312 pages | 4 B/W Illus.
In 1585, at the height of Jesuit missionary activity in Japan, which was begun by Francis Xavier in 1549, Luis Frois, a long-time missionary in Japan, drafted the earliest systematic comparison of Western and Japanese cultures. This book constitutes the first critical English-language edition of the 1585 work, the original of which was discovered in the Royal Academy of History in Madrid after the Second World War. The book provides a translation of the text, which is not a continuous narrative, but rather more than 600 distichs or brief couplets on subjects such as gender, child rearing, religion, medicine, eating, horses, writing, ships and seafaring, architecture, and music and drama. In addition, the book includes a substantive introduction and other editorial material to explain the background and also to make comparisons with present-day Japanese life. Overall, the book represents an important primary source for understanding a particularly challenging period of history and its connection to contemporary Europe and Japan.
Critical Introduction Daniel T. Reff The Tratado 1. Men, their Persons, and their Clothing 2. Women, their Persons and Customs 3. Children and their Customs 4. The Bonzes and their Customs 5. Temples, Images, and Things Pertaining to Worship and Religion 6. The Japanese Way of Eating and Drinking 7. Japanese Offensive and Defensive Weapons and Warfare 8. Horses 9. Diseases, Doctors, and Medicines 10. Japanese Writing and their Books, Paper, Ink and Letters 11. Houses, Construction, Gardens and Fruits 12. Ships, Seafaring and Dogus 13. Japanese Plays, Farces, Dances, Singing, and Musical Instruments 14. Other Various and Extraordinary Things that could not be Assigned to the Previous Chapters
Pamela Asquith, University of Alberta
Eyal Ben Ari, Kinneret Academic College, Sea of Galilee, Israel
Hirochika Nakamaki, Suita City Museum, Japan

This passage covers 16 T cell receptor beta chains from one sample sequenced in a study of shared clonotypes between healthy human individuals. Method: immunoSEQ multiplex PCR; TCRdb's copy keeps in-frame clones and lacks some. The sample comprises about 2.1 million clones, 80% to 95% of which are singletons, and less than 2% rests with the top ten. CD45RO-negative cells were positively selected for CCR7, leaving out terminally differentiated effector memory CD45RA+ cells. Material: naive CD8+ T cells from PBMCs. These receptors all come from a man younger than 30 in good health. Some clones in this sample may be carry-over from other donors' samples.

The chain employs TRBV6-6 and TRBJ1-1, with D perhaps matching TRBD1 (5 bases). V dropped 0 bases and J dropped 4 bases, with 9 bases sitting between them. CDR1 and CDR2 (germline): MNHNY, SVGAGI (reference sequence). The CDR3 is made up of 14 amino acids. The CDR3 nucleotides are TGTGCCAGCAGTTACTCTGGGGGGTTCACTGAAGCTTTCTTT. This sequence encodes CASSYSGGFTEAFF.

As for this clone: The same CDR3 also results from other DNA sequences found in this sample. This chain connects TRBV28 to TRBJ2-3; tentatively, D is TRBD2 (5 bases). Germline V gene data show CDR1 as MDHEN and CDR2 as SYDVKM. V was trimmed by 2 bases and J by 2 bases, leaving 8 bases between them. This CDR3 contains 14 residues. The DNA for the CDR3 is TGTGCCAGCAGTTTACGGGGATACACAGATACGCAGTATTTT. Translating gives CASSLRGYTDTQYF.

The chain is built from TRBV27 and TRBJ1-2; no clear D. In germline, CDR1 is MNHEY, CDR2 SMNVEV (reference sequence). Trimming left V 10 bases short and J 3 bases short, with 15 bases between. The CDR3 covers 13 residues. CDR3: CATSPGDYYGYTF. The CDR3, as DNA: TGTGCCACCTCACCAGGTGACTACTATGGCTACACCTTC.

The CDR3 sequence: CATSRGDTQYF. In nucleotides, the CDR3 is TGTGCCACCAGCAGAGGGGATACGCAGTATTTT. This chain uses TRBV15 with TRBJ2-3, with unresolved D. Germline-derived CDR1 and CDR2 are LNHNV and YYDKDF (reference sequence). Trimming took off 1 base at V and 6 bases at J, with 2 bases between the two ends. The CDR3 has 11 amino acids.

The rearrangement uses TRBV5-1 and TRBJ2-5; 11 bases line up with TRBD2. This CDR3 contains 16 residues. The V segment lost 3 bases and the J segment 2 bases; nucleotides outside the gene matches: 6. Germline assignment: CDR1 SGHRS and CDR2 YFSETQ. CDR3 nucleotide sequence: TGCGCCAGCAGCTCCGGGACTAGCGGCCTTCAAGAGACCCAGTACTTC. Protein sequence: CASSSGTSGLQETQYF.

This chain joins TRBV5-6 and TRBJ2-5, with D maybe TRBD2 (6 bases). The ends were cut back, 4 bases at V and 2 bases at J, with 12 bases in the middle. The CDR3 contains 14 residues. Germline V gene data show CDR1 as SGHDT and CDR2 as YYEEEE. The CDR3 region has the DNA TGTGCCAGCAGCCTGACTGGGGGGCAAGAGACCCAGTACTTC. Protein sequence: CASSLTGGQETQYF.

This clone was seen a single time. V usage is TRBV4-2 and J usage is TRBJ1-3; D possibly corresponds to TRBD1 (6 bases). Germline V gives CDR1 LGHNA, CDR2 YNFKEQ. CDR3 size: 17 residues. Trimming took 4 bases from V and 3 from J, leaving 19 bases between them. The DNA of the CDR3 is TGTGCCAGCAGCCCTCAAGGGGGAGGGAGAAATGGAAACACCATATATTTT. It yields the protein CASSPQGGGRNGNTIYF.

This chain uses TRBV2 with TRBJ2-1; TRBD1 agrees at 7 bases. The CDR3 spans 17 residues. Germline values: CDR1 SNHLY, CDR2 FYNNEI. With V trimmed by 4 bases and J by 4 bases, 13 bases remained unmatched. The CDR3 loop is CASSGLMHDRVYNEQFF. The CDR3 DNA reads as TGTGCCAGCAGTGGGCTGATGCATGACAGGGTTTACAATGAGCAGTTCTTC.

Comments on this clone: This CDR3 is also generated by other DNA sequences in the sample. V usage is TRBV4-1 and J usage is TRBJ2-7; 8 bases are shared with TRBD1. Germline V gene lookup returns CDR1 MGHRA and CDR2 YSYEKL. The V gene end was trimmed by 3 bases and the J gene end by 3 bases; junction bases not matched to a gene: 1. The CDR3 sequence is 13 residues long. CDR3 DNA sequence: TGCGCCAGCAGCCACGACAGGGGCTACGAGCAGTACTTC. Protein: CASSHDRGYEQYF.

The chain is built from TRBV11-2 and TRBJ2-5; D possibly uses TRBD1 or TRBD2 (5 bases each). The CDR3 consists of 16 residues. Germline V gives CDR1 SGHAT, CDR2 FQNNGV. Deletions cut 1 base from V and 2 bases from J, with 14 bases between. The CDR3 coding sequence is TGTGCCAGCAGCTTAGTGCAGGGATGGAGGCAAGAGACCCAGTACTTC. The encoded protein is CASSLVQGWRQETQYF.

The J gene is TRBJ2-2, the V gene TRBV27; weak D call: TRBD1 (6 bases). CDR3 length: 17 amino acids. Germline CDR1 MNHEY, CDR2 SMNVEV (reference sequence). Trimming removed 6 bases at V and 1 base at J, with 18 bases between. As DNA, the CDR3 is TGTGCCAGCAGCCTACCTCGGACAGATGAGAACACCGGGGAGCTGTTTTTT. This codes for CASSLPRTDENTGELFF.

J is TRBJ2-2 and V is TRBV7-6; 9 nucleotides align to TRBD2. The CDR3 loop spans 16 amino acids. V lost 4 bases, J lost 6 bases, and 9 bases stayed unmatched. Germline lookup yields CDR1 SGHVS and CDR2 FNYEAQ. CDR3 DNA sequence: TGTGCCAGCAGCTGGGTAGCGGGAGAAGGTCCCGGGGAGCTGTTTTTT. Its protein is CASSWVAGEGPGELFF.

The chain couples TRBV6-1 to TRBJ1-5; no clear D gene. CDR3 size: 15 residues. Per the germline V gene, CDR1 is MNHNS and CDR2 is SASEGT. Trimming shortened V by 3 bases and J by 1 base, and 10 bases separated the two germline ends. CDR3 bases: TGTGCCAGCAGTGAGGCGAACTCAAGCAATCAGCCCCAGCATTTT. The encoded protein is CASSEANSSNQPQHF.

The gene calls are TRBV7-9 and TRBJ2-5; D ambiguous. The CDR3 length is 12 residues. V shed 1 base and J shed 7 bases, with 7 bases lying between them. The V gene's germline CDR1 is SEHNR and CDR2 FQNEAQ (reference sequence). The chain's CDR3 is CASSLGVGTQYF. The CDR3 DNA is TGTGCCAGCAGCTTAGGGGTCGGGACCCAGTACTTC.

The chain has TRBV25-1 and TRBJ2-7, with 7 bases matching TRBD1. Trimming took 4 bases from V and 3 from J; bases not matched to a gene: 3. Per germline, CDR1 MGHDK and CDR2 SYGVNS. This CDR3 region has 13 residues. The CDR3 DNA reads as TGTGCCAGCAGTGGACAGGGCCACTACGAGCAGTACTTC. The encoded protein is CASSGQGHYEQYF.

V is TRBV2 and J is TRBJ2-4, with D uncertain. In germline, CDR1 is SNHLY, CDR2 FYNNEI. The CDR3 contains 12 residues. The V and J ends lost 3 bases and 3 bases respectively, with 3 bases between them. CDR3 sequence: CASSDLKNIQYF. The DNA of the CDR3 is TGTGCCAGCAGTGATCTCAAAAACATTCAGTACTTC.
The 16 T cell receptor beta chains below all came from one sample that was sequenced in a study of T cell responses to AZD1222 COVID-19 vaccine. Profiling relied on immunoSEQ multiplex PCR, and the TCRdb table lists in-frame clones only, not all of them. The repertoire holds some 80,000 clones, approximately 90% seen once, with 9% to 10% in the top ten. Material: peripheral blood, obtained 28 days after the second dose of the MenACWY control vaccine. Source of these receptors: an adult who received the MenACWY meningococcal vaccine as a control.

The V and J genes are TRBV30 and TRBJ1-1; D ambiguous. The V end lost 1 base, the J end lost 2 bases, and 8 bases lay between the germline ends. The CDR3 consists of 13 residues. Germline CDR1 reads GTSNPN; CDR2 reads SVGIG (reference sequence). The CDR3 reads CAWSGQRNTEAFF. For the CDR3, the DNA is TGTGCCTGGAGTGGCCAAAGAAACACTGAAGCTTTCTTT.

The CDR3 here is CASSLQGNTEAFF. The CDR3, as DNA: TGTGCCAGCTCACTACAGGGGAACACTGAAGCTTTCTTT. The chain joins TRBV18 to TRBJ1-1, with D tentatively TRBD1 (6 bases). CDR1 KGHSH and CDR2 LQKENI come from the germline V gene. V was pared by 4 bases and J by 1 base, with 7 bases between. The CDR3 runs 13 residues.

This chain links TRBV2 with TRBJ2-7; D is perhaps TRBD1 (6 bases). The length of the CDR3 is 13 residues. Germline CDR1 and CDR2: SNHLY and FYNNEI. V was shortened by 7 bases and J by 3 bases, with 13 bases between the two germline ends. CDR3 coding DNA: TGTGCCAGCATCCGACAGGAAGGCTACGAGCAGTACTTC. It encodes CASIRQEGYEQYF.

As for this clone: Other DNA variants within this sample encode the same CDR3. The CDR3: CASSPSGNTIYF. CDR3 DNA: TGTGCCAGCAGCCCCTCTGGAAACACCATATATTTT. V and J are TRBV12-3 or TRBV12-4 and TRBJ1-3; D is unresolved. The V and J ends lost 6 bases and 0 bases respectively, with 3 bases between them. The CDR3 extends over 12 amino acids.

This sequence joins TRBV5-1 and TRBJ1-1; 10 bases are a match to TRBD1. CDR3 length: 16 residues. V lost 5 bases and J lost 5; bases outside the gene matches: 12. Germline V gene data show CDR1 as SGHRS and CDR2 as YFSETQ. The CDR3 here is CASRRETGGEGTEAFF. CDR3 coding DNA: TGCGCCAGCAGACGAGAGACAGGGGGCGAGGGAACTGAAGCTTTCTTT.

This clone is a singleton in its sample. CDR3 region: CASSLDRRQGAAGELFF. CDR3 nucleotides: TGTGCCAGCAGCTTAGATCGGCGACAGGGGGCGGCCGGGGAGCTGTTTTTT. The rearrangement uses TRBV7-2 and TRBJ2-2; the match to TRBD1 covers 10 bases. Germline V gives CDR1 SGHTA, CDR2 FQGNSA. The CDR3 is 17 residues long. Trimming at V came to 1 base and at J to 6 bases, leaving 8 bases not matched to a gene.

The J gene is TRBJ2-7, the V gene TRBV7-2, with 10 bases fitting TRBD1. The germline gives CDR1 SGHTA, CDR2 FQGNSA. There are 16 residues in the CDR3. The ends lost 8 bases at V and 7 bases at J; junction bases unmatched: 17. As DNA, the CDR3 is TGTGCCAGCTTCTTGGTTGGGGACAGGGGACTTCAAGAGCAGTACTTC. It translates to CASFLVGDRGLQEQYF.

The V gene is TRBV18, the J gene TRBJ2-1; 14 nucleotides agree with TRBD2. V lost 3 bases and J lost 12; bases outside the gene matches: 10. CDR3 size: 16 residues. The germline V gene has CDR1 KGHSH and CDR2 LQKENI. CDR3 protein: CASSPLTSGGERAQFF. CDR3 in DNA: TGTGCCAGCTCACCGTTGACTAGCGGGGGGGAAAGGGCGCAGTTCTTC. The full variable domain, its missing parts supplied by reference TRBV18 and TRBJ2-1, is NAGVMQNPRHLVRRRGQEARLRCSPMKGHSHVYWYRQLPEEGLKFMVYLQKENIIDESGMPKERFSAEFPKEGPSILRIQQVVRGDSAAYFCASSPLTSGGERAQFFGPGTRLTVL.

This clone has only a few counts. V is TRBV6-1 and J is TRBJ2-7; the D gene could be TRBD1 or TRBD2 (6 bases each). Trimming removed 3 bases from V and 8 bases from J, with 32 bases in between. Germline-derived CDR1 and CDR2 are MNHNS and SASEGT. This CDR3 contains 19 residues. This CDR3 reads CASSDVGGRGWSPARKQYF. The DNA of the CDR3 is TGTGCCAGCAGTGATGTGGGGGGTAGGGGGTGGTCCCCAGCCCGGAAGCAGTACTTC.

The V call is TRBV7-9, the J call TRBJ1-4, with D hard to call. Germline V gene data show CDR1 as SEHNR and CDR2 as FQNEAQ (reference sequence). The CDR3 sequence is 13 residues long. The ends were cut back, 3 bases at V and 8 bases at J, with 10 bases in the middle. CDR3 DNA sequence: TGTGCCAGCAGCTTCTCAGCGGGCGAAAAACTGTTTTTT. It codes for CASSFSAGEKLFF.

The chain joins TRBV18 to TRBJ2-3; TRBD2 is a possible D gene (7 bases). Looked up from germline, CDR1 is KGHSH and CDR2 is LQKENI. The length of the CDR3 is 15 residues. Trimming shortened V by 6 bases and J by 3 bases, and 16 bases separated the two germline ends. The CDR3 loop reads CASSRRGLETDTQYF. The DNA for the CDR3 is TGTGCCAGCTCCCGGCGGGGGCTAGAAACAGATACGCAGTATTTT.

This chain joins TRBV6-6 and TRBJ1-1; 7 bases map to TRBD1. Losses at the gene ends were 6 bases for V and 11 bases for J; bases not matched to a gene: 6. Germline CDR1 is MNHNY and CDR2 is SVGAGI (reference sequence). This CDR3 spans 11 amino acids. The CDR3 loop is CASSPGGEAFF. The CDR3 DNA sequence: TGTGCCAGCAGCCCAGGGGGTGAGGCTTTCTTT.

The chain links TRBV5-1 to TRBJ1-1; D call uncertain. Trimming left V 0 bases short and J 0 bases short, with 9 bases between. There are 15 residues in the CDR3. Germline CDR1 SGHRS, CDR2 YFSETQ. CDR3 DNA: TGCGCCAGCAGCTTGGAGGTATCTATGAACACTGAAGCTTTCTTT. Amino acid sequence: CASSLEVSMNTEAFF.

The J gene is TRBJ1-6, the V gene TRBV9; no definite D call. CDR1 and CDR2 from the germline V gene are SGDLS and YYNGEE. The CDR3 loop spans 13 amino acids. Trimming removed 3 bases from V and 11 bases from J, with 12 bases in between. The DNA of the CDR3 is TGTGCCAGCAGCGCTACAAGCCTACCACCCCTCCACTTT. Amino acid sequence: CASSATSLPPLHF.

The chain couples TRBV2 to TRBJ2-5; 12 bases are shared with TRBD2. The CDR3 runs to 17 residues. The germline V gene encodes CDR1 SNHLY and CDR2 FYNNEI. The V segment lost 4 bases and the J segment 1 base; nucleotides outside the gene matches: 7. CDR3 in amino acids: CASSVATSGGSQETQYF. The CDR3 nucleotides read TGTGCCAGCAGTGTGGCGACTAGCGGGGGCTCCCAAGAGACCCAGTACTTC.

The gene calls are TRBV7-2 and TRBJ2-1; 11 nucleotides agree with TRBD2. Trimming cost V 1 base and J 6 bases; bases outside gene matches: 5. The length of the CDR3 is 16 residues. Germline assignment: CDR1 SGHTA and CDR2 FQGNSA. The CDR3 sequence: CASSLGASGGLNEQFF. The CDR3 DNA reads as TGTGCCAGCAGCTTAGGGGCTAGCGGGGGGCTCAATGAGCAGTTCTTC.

Christoph Brumann, Max Planck Institute for Social Anthropology, Halle, Germany
Henry Johnson, University of Otago, New Zealand
Founder Member of the Editorial Board:
Jan van Bremen, University of Leiden
Routledge is very proud to be publishing this important series, which has already signed up a good list of high quality books on interesting topics, and has a truly international range of authors and editors.
A key aim of the series is to present studies that offer a deep understanding of aspects of Japanese society and culture to offset the impression of constant change and frivolity that so tempts the mass media around the world. Living in Japan brings anyone into contact with the fervent mood of change, and former residents from many other countries enjoy reading about their temporary home, but there is a demand also to penetrate less obvious elements of this temporary life. Anthropologists specialise in digging beneath the surface, in peeling off and examining layers of cultural wrapping, and in gaining an understanding of language and communication that goes beyond formal presentation and informal frolicking. This series will help to open the eyes of readers around the world from many backgrounds to the work of these diligent anthropologists researching the social life of Japan.
Submissions from prospective authors are welcomed, and enquiries should be sent in the first instance to the series editor Professor Joy Hendry (firstname.lastname@example.org).